Posted by ESPN.com's Tim Griffin
Many college football players with a week at leisure probably would be thinking about visiting a beach somewhere warm and resting from their time away from practice.
Texas quarterback Colt McCoy is a little different than most. It's why he's again headed back to the Amazon wilds of Peru for a second straight spring break as he participates in a week-long sports ministry developed for orphan and disadvantaged children of the area.
McCoy got his malaria and hepatitis shots and started taking his medicine earlier this week to get ready for his trip. He'll be leaving for Lima shortly after the Longhorns complete their practice work for the week on Thursday.
Again, he's excited about sharing his faith and teaching sports to underprivileged Peruvian youths.
"There's a little bit of a hardship and you have to take your food and water with you," McCoy said. "But I get so much out of going."
McCoy spent a week last year at a campsite about a 90-minute drive from Iquitos, Peru, traveling along muddy, unpaved roads to get to his camp. The creature comforts were rudimentary as he often remembers dinner being a simple bowl of rice and not much else.
"I went with the mentality I was giving back," McCoy said. "God has given me so many things in my life. I've been blessed and you really realize that after you experience something like that."
The trip taught McCoy a profound lesson about not taking anything for granted in his life.
"The people I came in contact are happy with much of anything," he said. "They are content with their lives and we're always talking about the inconveniences we have. We complain and take things for granted all the time. It's encouraging to come in contact with them and learn those lessons."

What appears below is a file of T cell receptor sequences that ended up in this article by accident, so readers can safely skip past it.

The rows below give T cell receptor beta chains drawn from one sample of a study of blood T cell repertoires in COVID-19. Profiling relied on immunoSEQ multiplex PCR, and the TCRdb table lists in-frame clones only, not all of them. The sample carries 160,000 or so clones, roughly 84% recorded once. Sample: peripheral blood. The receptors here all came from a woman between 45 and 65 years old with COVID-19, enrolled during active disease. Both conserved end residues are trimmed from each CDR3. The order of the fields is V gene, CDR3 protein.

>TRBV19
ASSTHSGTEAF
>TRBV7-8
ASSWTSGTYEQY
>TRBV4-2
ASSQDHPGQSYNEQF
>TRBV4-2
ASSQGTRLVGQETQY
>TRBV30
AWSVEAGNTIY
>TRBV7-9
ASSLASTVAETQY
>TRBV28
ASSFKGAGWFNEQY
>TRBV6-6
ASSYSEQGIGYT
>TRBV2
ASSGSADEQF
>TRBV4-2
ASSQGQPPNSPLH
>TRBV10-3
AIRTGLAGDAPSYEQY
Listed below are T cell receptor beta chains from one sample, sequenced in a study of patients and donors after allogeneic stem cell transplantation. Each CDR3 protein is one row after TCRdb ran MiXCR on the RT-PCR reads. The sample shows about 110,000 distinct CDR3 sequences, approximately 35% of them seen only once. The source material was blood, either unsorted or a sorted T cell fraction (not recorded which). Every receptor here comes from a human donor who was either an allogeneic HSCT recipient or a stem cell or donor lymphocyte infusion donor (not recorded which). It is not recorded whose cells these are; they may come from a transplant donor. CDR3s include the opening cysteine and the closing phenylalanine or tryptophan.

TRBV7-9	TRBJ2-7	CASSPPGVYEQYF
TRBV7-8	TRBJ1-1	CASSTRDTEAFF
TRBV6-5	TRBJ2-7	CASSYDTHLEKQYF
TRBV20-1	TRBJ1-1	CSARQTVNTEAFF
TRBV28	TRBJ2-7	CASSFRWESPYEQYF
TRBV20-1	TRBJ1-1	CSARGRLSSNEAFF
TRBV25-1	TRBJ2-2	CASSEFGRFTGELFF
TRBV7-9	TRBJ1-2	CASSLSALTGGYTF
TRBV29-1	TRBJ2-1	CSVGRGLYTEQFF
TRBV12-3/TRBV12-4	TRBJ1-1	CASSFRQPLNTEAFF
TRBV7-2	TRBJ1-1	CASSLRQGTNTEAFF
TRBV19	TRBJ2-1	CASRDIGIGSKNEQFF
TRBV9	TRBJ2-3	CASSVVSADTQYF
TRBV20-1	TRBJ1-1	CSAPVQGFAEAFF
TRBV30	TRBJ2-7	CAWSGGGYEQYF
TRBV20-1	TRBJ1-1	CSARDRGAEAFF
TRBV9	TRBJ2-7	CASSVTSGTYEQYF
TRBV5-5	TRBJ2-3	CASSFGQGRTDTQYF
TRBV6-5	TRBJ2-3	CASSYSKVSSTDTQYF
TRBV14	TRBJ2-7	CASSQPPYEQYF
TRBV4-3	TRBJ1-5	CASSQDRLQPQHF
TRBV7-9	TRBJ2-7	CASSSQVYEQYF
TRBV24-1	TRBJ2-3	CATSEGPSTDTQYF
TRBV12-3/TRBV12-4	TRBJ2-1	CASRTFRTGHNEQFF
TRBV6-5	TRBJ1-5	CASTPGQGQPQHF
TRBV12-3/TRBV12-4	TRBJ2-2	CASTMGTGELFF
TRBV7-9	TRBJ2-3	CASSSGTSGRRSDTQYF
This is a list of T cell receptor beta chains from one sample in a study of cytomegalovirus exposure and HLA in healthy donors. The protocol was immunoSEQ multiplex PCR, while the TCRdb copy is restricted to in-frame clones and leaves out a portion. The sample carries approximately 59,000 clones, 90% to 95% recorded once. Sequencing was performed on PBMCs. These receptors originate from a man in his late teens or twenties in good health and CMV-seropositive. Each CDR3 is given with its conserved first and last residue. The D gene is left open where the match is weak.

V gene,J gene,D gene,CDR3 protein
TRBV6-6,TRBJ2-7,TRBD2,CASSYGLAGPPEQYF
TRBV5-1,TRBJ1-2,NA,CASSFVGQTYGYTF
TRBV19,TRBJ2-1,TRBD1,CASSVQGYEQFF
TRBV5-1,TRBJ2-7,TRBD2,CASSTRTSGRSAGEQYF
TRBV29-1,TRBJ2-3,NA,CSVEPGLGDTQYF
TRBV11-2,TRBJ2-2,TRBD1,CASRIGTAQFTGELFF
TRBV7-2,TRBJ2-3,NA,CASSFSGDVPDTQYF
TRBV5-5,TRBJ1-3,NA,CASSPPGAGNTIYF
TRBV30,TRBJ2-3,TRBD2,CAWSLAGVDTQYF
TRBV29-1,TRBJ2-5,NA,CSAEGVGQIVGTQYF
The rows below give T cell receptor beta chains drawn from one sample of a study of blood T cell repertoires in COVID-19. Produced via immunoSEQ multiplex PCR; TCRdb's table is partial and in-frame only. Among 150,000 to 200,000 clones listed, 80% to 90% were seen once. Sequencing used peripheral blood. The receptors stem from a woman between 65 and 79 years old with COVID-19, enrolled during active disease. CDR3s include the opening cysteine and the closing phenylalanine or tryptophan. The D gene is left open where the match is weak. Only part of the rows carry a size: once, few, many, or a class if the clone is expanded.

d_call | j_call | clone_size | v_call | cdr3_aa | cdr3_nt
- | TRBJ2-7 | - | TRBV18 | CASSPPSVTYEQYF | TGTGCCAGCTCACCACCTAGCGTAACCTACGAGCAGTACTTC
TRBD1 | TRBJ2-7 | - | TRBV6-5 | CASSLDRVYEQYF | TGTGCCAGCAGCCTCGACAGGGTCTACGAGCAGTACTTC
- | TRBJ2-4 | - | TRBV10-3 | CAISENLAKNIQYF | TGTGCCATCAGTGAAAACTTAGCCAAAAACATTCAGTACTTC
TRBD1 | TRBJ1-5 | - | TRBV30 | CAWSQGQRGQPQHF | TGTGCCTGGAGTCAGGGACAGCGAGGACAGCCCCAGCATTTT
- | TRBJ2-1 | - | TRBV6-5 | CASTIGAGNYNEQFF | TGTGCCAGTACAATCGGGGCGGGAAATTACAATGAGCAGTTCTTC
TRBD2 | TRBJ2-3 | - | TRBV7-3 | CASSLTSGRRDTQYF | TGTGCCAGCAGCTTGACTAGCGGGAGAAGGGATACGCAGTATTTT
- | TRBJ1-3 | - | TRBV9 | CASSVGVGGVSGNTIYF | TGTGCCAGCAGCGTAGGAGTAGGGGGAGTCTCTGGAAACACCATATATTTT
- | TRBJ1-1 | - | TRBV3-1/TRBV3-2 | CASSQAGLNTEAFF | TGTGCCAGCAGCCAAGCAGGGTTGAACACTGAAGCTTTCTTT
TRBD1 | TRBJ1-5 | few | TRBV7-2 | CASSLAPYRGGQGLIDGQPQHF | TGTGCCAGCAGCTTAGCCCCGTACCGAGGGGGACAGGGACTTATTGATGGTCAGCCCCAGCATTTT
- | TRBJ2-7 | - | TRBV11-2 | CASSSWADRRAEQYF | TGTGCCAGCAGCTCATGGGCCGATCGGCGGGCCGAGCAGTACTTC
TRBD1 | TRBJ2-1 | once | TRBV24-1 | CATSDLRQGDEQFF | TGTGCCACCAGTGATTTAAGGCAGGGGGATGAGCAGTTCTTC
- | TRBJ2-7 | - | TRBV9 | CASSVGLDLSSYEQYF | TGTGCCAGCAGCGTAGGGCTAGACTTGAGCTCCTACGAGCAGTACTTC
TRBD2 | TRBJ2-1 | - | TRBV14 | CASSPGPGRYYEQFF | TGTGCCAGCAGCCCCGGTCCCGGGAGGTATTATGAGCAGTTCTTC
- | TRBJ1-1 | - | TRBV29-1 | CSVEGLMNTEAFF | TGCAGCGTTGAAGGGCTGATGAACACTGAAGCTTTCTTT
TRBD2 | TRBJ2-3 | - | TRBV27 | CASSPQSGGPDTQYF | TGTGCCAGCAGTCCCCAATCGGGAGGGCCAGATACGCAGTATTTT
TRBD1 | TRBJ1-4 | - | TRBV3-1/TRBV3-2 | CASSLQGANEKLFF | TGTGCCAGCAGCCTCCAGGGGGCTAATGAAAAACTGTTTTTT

McCoy, 22, is a member of the Church of Christ and had always told his friends and parents he wanted to do missionary work.
Maybe some of that zeal came from his grandparents, Jan and Burl McCoy, who have traveled to Zambia to perform volunteer work with doctors and dentists.
That helped lay a framework of community service that the 2008 Heisman Trophy runner-up accomplishes in his rare moments of free time.
He's traveled across the state of Texas speaking at banquets for the Fellowship of Christian Athletes. That association helped steer him on the two Peru trips that are sponsored by the group T Bar M of New Braunfels, Texas.
The Portuguese-speaking villagers sent their children, about 200 in number, to the camp. Each counselor spent three hours each day teaching the children about football, basketball, volleyball, baseball and soccer. At night, they shared stories of their faith and taught Bible lessons with help from translators.
Again, the group will traverse the jungles along muddy roads, coming across orphan children who have little possessions but the shirts on their backs.
McCoy compares his work next week with something that might take place at a summer camp. He plans to emphasize his sports lessons with Biblical references as he teaches about his sport and his faith.
"I'm teaching them a little about football," McCoy said. "Soccer is the main sport, but I'm trying to teach them a little about my sport. It's neat, but at the same time I use that sport to help minister to them while I'm there."
It's why he'll be packing his sleeping bag to sleep on concrete floors covered with mosquito netting. He lost about 10 pounds last year and joked he ate so much rice that he didn't eat any more of the staple after he got back home for "about six months."
"Some of the guys are going to the beach or taking a vacation when we get away from football," McCoy said. "But this is what I enjoy doing."
McCoy left most of his clothing behind, sharing his Longhorn gear with the kids he came in contact with. His favorite little friend was a small boy named Juan who developed an affinity for football after coming in contact with the Texas quarterback. McCoy can't wait to see if he still has the Longhorn T-shirt he left him with from his trip last year.
Coming into contact with the youngsters provided a profound lesson for McCoy that carried over into his own life when he returned.
"I had the mentality that when I was going down there that I was giving back, but I get so much more than I ever could have imagined from them," McCoy said. "The smiles that they bring to me, you can give them things that they've never been given before and they are so happy. When I got back, it really hit home. We need to be thankful and grateful for everything we've got."